This book investigates the power of civil society in the Middle East and North Africa (MENA), in the context of the post-Arab Spring era, as well as more long-standing challenges and constraints in the region. In recent years, local civil society actors have faced significant challenges from social conservatism, conflict, violence, and the absence of democracy and exclusive political systems. Over the course of the book, the authors investigate how the sector has succeeded in achieving its own objectives despite these shifting conditions, the restrictive political environment and the complexity of the socio-cultural and economic context.

Structured around the three themes of peace-building, development, and change, the book also addresses challenges faced by civil society organizations linked to ethnic, linguistic, and cultural diversities as well as religious salient differences that are crucial markers of social and political identity. Case studies are drawn from the Palestinian Occupied Territories, Jordan, Iran, Nigeria, Niger, Egypt, and Morocco, and particular effort has been made to showcase original research from contributors who are from the region .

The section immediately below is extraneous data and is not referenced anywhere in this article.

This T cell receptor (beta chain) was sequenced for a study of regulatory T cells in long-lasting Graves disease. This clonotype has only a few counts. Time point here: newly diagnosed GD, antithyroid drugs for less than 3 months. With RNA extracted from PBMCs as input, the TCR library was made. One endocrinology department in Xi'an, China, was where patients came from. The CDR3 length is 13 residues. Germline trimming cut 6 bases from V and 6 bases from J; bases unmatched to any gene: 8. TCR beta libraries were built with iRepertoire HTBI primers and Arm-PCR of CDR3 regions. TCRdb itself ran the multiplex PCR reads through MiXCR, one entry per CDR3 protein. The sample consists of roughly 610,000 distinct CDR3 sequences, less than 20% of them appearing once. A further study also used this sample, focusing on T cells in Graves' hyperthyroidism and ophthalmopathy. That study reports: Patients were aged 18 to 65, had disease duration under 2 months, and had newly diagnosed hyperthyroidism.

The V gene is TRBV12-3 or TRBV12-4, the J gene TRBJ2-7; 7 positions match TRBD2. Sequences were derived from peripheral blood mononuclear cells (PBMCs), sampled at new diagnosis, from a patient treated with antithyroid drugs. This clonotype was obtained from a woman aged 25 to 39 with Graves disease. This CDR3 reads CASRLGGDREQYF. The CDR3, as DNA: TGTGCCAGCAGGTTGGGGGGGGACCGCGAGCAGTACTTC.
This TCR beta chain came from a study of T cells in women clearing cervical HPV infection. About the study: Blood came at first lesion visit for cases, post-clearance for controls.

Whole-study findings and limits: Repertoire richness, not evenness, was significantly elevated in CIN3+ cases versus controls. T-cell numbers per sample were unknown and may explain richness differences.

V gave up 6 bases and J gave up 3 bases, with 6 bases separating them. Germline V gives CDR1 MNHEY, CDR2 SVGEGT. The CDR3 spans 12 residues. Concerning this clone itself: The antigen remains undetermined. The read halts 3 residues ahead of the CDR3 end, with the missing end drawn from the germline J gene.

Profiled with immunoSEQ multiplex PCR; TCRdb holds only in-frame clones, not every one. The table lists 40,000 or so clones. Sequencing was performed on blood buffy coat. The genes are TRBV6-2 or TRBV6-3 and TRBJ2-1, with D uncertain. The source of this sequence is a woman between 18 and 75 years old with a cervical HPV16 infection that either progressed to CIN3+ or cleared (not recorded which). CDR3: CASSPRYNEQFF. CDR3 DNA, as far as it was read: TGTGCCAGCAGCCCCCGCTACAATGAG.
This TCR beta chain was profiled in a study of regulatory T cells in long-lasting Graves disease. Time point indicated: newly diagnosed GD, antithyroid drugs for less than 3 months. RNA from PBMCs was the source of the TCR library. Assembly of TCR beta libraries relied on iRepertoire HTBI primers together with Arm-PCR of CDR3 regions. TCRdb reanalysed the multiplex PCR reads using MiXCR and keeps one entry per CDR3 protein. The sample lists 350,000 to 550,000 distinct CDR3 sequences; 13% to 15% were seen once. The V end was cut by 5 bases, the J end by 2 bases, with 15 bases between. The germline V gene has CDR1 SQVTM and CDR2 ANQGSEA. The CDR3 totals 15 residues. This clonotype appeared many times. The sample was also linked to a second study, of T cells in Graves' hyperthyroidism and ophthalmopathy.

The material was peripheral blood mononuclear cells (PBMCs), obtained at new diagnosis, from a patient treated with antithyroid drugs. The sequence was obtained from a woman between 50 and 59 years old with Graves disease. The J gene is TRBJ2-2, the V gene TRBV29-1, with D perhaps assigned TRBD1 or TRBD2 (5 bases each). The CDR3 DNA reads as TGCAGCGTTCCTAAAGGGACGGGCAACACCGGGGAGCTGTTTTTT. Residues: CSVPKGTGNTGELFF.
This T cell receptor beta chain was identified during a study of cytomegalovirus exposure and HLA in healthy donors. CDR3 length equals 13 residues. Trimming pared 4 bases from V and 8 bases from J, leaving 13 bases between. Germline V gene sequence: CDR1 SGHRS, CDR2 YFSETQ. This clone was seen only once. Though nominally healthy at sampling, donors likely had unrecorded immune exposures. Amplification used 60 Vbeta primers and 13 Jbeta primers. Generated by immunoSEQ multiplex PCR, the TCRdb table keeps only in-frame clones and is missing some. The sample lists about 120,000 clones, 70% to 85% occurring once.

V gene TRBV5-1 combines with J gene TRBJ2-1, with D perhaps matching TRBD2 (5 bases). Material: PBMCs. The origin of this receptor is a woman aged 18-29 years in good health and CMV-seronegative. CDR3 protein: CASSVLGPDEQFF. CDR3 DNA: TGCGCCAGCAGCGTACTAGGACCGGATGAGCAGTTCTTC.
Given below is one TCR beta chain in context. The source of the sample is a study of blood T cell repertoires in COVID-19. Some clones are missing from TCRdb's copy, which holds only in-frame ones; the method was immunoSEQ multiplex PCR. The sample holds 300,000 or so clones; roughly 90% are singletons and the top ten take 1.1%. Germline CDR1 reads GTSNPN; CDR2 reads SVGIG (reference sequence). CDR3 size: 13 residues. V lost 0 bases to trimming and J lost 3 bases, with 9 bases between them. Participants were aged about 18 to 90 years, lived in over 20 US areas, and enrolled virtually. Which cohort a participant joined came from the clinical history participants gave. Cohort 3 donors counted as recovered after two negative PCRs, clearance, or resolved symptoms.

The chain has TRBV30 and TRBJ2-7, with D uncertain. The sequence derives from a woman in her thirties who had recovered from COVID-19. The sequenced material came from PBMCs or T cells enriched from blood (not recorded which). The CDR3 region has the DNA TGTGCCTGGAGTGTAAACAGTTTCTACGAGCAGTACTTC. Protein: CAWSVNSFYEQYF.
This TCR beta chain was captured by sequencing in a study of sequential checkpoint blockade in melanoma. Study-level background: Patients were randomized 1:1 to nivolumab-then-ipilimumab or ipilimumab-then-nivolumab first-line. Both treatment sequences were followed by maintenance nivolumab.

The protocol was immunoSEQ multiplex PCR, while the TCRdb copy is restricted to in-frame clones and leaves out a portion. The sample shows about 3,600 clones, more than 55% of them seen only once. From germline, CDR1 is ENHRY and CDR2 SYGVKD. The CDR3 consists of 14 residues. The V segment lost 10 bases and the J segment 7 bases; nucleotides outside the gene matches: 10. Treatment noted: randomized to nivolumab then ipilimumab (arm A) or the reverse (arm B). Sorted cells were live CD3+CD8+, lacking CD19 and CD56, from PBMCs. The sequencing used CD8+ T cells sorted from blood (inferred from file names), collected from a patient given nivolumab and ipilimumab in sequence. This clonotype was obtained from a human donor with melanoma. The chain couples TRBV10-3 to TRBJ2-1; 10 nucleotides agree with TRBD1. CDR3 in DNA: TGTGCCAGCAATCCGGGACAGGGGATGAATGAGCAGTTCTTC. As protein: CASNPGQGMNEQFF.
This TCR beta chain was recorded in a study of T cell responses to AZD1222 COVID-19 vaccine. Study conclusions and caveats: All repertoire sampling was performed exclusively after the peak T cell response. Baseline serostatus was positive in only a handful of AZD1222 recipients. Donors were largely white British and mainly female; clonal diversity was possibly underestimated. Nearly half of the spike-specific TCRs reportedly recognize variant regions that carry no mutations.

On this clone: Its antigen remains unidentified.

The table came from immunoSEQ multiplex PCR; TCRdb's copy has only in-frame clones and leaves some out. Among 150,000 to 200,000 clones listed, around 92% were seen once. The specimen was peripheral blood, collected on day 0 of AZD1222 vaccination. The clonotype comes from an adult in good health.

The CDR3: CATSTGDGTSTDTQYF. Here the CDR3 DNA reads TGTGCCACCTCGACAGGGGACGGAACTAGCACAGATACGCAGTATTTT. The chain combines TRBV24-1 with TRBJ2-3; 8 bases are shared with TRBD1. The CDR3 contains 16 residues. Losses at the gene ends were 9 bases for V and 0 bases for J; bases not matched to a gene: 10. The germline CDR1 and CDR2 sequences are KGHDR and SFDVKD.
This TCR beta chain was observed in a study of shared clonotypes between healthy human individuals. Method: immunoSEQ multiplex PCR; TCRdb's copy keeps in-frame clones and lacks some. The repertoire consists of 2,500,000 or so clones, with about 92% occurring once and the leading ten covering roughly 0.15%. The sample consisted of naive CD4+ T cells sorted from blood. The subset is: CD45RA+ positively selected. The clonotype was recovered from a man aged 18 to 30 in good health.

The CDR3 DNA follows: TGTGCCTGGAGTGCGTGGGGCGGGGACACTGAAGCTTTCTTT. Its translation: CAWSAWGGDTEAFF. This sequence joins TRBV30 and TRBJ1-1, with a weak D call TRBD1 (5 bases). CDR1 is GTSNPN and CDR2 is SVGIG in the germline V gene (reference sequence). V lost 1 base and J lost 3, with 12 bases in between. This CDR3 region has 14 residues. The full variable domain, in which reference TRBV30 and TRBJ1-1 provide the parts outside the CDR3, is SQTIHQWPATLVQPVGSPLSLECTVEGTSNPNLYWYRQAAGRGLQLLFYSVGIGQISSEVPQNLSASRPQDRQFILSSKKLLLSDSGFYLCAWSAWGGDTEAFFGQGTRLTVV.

This book will be of particular interest to researchers working on development, peace-building, conflict resolution, civil society, and politics within the MENA region.

chapter 1|12 pages


chapter 2|11 pages

Introducing civil society

chapter 3|15 pages

The power of civil society

Young leaders’ engagement in non-violent actions

chapter 4|19 pages

Challenges confronting religious civil society in peace-building

What lessons can Middle Eastern and North African (MENA) countries learn from Nigeria?

chapter 5|18 pages

Social entrepreneurship, civil society, and foreign aid in Jordan

Addressing issues of self-sustainability and continuity

chapter 6|21 pages

Moroccan civil society after the 2011 constitutional reforms

The case of the women’s movement

chapter 11|7 pages